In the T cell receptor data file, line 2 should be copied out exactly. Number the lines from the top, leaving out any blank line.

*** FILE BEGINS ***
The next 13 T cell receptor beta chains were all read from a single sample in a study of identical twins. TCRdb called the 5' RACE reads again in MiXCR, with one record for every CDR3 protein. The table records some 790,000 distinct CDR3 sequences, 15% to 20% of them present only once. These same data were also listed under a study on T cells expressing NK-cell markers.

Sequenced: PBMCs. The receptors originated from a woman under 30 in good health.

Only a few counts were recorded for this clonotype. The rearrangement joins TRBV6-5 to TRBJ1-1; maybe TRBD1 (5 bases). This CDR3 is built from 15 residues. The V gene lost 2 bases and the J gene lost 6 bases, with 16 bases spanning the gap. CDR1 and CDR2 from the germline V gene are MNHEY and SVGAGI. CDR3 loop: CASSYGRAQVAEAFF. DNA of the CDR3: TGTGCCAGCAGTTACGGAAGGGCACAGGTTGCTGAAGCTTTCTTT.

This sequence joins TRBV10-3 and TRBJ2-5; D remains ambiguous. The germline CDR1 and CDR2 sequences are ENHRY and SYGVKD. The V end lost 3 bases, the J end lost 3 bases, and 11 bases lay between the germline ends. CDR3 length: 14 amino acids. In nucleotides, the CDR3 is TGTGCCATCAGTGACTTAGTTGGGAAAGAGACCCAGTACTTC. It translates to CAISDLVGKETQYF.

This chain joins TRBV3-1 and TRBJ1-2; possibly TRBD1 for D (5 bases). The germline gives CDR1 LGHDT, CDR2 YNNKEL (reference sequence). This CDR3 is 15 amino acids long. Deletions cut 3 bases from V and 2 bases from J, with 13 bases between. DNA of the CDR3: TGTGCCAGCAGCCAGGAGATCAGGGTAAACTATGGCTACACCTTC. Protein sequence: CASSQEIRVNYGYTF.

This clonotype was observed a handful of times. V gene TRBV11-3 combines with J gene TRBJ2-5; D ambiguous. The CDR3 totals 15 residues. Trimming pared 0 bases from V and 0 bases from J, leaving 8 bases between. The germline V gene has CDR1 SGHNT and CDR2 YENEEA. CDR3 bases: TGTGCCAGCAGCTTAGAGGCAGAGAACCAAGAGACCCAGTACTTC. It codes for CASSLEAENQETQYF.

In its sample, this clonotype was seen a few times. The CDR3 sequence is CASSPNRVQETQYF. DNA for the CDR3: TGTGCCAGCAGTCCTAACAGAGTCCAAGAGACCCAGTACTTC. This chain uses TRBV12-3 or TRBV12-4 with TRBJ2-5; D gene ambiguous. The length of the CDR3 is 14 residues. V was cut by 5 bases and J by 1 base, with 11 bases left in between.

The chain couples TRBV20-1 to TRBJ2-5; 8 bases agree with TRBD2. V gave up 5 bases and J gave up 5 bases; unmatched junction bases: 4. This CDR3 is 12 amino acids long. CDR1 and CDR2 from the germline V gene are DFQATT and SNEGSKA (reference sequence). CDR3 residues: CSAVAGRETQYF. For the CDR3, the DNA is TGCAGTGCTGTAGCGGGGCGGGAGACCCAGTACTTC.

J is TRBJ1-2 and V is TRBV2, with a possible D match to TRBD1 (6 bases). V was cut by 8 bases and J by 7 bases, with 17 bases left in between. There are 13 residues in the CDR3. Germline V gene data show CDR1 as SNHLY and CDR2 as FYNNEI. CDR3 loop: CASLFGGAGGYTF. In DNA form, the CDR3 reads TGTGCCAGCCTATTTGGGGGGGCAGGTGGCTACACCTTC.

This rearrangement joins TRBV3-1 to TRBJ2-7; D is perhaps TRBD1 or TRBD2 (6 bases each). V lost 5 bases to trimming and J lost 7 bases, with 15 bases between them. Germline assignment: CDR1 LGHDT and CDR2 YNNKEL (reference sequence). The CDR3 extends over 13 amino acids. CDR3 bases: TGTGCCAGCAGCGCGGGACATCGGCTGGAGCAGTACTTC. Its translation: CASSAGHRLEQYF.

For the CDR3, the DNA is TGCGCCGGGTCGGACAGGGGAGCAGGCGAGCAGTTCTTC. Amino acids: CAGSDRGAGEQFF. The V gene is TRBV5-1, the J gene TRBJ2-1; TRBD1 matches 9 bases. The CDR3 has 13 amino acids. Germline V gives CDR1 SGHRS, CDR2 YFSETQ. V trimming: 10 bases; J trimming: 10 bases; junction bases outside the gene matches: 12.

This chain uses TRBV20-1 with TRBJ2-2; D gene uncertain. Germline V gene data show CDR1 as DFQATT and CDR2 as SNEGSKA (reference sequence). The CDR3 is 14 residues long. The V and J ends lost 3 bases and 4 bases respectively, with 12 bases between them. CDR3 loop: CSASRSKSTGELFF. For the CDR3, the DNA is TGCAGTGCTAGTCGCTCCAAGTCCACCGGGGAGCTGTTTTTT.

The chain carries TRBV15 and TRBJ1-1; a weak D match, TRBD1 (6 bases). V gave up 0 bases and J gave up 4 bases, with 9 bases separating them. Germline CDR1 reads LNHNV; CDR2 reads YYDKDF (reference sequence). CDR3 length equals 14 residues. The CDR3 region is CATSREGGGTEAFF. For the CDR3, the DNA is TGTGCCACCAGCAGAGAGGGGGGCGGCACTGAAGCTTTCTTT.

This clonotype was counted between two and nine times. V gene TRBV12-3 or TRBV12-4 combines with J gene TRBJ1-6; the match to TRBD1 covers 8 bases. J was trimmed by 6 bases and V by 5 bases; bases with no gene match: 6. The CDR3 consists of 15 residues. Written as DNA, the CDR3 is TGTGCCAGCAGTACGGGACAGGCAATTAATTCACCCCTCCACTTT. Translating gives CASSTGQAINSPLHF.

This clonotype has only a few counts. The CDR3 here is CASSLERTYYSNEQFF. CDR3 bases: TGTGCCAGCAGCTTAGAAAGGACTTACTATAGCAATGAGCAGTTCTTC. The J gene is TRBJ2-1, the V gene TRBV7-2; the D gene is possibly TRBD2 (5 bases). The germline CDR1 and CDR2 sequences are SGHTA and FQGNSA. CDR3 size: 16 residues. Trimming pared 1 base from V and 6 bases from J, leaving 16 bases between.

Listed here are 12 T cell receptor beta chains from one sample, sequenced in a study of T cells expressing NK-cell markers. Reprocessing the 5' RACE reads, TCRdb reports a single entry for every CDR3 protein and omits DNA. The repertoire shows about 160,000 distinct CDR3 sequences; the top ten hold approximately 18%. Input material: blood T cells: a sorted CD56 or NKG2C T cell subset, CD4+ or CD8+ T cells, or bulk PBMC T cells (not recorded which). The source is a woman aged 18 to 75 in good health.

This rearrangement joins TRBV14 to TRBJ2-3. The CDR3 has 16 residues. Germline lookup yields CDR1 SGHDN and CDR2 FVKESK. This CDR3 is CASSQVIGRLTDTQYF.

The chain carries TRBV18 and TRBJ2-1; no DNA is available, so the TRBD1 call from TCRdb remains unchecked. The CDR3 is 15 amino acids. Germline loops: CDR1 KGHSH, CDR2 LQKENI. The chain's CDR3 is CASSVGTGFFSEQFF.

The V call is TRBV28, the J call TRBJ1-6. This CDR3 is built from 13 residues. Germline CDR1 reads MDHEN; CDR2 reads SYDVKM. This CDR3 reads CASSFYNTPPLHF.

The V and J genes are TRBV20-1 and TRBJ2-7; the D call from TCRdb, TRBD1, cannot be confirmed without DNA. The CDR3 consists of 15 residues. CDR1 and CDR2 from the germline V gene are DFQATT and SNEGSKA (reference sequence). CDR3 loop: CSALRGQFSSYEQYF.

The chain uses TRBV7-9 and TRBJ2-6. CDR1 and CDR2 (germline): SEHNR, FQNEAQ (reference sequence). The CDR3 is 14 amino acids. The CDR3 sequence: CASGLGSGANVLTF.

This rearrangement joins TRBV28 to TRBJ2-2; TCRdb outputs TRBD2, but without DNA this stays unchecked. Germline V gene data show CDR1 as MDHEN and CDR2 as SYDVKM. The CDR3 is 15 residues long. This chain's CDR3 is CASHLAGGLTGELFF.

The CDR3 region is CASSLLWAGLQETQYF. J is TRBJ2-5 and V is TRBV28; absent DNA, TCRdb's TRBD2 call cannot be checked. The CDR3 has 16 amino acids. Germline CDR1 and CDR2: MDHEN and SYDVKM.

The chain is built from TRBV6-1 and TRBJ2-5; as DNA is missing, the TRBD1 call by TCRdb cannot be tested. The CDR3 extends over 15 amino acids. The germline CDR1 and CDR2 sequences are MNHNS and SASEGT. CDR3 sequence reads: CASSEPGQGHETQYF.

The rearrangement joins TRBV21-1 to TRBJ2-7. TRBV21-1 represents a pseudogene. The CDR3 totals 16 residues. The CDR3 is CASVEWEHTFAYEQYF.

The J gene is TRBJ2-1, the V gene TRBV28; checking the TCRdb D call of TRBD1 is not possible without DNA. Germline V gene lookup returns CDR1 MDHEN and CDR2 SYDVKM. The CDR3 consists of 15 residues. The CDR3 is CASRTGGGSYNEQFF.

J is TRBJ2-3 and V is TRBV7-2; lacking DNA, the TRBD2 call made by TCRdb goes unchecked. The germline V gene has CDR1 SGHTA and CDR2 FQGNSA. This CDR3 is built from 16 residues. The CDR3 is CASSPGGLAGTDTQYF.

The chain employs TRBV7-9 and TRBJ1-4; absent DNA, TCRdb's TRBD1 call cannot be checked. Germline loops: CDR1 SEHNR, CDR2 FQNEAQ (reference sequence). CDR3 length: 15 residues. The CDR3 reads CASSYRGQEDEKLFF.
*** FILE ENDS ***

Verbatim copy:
Sequenced: PBMCs. The receptors originated from a woman under 30 in good health.